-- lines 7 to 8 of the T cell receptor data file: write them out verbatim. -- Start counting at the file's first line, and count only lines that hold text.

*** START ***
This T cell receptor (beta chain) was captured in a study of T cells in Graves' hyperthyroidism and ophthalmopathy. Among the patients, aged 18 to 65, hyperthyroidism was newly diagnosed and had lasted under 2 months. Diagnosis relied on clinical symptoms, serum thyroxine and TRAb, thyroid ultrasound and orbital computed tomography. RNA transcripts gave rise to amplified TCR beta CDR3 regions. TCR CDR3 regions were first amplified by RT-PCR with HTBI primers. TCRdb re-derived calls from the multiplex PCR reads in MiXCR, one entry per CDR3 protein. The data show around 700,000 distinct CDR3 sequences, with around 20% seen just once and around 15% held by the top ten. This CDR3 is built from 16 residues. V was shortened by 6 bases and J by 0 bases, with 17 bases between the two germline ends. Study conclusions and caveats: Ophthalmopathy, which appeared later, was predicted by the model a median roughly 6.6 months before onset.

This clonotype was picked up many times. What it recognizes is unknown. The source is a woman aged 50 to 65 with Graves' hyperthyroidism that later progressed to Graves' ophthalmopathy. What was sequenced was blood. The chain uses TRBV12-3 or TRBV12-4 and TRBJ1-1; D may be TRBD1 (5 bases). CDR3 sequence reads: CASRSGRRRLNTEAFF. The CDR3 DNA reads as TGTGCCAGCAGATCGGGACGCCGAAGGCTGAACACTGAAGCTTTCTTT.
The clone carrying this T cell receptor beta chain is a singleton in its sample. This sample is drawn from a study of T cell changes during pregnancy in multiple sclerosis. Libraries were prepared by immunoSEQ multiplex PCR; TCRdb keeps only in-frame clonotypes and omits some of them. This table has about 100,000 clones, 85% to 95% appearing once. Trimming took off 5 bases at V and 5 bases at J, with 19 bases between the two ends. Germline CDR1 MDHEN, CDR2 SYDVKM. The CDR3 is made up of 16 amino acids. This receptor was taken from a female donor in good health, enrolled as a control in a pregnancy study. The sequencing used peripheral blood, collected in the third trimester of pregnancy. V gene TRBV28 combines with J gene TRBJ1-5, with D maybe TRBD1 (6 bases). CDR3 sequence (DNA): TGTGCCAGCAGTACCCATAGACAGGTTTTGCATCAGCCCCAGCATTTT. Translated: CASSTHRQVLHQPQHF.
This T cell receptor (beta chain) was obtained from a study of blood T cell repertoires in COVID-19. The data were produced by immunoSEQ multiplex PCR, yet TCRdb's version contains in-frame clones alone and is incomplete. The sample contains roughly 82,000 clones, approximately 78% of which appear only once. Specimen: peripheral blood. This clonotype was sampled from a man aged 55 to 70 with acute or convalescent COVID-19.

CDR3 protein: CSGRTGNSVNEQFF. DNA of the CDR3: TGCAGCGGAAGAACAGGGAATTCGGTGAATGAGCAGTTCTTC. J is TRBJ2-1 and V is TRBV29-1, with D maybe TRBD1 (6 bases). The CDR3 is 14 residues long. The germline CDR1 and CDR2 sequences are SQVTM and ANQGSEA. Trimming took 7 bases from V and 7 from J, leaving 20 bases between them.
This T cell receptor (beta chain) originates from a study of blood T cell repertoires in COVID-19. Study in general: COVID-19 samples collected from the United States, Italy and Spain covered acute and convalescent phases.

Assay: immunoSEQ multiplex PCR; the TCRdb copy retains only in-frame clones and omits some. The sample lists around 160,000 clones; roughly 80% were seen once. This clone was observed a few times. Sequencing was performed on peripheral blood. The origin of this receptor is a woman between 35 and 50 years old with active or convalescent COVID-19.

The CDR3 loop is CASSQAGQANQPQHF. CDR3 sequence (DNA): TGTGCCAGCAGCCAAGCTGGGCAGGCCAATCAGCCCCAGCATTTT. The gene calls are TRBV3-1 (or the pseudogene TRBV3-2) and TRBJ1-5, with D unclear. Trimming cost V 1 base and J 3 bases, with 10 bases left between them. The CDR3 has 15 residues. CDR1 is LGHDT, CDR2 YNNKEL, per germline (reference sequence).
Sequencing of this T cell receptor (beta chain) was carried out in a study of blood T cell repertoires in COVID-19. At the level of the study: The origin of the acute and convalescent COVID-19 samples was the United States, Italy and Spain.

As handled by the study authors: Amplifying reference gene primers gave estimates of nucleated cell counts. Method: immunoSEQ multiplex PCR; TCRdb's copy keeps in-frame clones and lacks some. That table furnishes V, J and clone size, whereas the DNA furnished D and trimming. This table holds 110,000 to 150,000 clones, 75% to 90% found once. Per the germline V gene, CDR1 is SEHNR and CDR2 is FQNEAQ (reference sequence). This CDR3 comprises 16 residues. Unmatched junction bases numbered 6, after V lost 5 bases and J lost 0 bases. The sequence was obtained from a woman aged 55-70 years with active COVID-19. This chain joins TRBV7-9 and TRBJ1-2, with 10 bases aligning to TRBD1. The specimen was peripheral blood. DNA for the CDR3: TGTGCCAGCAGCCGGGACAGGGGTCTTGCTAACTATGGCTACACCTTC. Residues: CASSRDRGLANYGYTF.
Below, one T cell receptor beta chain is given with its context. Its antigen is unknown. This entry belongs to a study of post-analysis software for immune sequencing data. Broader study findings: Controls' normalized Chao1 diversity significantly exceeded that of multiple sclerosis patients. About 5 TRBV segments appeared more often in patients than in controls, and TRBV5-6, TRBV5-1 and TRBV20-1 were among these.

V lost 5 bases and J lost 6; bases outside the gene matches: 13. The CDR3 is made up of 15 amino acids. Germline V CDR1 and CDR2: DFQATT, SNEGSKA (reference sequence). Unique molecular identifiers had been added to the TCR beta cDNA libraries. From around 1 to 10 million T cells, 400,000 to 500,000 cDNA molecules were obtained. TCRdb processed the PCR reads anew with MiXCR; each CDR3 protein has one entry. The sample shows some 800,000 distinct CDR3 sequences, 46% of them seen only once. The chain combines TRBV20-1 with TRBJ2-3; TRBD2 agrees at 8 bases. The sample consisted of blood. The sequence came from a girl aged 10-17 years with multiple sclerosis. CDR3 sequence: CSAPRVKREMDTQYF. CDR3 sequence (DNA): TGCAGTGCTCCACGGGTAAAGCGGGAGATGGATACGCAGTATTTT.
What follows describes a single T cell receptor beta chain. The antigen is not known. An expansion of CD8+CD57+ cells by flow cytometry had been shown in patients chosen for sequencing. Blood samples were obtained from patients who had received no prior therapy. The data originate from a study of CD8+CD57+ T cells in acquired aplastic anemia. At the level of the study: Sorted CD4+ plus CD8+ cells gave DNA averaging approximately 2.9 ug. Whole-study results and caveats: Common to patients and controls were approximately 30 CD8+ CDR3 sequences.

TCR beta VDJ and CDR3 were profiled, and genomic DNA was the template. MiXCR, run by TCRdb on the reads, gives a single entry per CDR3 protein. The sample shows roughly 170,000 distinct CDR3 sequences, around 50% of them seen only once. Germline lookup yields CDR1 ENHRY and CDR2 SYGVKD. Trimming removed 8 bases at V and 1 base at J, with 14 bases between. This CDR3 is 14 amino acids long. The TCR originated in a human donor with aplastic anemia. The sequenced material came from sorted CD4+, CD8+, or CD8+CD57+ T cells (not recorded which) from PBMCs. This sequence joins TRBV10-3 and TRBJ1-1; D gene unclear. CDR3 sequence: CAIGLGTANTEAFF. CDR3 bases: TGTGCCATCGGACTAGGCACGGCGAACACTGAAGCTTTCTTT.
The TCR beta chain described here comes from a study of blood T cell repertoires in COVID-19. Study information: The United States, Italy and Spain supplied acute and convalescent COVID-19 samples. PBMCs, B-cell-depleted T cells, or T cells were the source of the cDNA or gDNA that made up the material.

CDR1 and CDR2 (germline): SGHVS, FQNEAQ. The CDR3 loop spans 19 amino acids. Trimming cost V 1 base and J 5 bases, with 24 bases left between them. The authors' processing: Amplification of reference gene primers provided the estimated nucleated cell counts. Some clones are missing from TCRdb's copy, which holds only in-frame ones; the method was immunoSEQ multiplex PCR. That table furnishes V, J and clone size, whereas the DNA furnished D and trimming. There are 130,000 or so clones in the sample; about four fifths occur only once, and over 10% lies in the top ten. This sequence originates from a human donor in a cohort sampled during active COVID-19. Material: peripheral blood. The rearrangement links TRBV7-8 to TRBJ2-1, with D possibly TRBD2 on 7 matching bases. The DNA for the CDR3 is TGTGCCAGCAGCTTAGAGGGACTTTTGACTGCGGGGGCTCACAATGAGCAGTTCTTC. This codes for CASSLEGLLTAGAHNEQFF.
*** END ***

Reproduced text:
Assay: immunoSEQ multiplex PCR; the TCRdb copy retains only in-frame clones and omits some. The sample lists around 160,000 clones; roughly 80% were seen once. This clone was observed a few times. Sequencing was performed on peripheral blood. The origin of this receptor is a woman between 35 and 50 years old with active or convalescent COVID-19.

The CDR3 loop is CASSQAGQANQPQHF. CDR3 sequence (DNA): TGTGCCAGCAGCCAAGCTGGGCAGGCCAATCAGCCCCAGCATTTT. The gene calls are TRBV3-1 (or the pseudogene TRBV3-2) and TRBJ1-5, with D unclear. Trimming cost V 1 base and J 3 bases, with 10 bases left between them. The CDR3 has 15 residues. CDR1 is LGHDT, CDR2 YNNKEL, per germline (reference sequence).